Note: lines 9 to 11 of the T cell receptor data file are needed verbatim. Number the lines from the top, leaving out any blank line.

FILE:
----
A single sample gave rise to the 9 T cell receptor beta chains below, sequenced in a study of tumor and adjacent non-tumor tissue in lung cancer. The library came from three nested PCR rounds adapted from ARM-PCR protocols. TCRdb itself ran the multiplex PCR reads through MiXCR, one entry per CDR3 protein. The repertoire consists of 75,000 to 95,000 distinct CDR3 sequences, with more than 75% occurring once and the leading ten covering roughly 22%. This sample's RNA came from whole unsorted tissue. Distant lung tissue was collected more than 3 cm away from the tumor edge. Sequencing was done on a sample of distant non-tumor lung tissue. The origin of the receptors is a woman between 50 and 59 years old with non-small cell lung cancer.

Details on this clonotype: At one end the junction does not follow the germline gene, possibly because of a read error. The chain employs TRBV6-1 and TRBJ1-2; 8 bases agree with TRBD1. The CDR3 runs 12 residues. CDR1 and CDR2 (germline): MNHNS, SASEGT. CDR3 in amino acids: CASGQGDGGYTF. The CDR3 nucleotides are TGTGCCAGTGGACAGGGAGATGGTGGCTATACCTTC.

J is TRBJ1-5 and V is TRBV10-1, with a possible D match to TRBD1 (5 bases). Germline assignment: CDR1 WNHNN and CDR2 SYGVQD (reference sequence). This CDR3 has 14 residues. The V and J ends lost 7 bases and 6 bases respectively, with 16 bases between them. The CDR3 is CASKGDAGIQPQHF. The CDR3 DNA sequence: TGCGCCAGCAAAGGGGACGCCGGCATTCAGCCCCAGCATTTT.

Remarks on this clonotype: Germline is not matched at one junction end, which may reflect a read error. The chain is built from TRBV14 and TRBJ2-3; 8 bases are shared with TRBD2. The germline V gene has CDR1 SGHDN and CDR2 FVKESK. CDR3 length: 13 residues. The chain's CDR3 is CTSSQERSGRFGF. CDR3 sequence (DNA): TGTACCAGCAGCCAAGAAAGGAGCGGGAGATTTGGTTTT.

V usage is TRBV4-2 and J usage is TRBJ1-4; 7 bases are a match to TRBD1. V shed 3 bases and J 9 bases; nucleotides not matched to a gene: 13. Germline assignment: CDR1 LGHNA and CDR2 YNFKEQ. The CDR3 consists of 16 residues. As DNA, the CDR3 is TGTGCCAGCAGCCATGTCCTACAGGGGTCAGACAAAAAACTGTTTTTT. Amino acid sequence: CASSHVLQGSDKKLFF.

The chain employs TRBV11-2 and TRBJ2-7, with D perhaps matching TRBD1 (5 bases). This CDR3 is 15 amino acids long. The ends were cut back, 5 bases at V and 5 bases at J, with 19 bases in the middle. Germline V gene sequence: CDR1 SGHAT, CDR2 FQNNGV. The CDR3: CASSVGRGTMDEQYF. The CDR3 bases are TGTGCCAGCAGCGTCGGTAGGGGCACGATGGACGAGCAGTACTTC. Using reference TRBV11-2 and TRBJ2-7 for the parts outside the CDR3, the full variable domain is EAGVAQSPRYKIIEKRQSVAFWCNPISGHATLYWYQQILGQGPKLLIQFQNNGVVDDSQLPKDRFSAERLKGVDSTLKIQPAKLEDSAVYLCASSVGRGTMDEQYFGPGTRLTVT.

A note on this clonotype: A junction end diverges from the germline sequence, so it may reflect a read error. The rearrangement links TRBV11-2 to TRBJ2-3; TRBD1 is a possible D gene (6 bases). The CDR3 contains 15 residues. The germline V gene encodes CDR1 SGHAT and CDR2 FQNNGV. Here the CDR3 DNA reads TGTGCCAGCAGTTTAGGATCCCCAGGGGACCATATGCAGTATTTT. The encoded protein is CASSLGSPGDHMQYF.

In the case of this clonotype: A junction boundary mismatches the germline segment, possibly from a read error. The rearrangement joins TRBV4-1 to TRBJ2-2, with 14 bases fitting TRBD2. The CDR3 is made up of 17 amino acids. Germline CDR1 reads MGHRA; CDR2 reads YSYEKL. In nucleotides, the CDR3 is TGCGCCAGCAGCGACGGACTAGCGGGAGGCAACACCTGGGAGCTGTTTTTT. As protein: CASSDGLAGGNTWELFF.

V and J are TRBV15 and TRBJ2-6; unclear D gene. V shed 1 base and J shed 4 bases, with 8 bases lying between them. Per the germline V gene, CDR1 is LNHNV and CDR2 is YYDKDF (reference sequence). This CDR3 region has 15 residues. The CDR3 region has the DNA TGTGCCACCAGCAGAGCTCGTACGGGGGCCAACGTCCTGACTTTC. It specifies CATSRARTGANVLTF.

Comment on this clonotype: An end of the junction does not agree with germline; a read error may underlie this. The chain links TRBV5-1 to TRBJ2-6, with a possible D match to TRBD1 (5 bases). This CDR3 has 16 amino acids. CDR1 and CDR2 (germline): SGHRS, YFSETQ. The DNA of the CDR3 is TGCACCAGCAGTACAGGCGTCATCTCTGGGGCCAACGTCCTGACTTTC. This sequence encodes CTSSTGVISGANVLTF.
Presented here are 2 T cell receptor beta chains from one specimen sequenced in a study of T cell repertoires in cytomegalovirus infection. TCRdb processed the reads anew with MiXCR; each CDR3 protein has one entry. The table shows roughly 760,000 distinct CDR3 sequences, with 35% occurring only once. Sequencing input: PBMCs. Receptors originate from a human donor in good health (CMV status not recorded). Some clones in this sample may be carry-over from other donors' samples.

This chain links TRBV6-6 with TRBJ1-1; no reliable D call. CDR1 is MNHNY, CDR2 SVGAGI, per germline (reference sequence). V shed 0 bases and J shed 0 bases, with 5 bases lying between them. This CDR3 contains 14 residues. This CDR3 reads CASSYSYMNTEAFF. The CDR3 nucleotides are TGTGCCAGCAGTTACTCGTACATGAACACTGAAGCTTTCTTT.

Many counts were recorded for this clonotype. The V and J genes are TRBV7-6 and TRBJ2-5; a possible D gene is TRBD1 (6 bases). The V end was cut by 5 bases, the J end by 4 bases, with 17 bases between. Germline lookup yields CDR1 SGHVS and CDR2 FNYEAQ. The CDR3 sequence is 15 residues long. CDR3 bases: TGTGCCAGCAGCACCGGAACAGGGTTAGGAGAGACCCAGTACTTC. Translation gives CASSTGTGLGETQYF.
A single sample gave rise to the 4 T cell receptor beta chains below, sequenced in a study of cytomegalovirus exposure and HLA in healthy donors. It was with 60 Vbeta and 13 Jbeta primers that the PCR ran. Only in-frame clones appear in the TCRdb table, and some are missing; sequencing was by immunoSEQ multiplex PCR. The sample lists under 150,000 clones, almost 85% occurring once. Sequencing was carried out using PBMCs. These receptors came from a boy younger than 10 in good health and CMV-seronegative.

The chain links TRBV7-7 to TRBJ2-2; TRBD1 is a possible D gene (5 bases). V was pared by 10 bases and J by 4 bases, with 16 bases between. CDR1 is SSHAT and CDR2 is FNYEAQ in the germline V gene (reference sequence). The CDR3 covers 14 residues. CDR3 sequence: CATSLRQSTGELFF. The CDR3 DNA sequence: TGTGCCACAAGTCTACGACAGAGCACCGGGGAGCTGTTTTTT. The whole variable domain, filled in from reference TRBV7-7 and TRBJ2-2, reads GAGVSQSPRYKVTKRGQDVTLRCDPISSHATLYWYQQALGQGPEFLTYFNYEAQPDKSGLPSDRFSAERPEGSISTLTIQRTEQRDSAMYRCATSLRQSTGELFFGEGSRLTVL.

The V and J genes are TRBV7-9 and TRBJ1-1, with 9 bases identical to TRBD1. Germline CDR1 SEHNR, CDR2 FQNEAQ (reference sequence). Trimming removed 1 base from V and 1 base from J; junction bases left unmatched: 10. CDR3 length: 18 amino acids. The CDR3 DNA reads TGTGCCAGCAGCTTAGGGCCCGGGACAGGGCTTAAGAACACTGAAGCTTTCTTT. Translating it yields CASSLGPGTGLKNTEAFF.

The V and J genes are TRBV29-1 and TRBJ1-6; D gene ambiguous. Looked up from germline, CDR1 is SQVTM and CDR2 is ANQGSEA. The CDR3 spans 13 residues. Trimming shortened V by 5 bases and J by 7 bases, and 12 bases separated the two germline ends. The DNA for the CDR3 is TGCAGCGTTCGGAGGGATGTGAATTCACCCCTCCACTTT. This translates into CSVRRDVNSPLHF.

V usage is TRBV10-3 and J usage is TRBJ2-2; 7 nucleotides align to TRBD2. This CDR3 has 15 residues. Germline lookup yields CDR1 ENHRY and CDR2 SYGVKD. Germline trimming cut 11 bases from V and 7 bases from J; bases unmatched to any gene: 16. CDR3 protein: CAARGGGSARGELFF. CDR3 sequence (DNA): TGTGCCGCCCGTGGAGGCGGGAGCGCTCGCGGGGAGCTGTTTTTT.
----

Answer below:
V and J are TRBV15 and TRBJ2-6; unclear D gene. V shed 1 base and J shed 4 bases, with 8 bases lying between them. Per the germline V gene, CDR1 is LNHNV and CDR2 is YYDKDF (reference sequence). This CDR3 region has 15 residues. The CDR3 region has the DNA TGTGCCACCAGCAGAGCTCGTACGGGGGCCAACGTCCTGACTTTC. It specifies CATSRARTGANVLTF.

Comment on this clonotype: An end of the junction does not agree with germline; a read error may underlie this. The chain links TRBV5-1 to TRBJ2-6, with a possible D match to TRBD1 (5 bases). This CDR3 has 16 amino acids. CDR1 and CDR2 (germline): SGHRS, YFSETQ. The DNA of the CDR3 is TGCACCAGCAGTACAGGCGTCATCTCTGGGGCCAACGTCCTGACTTTC. This sequence encodes CTSSTGVISGANVLTF.
Presented here are 2 T cell receptor beta chains from one specimen sequenced in a study of T cell repertoires in cytomegalovirus infection. TCRdb processed the reads anew with MiXCR; each CDR3 protein has one entry. The table shows roughly 760,000 distinct CDR3 sequences, with 35% occurring only once. Sequencing input: PBMCs. Receptors originate from a human donor in good health (CMV status not recorded). Some clones in this sample may be carry-over from other donors' samples.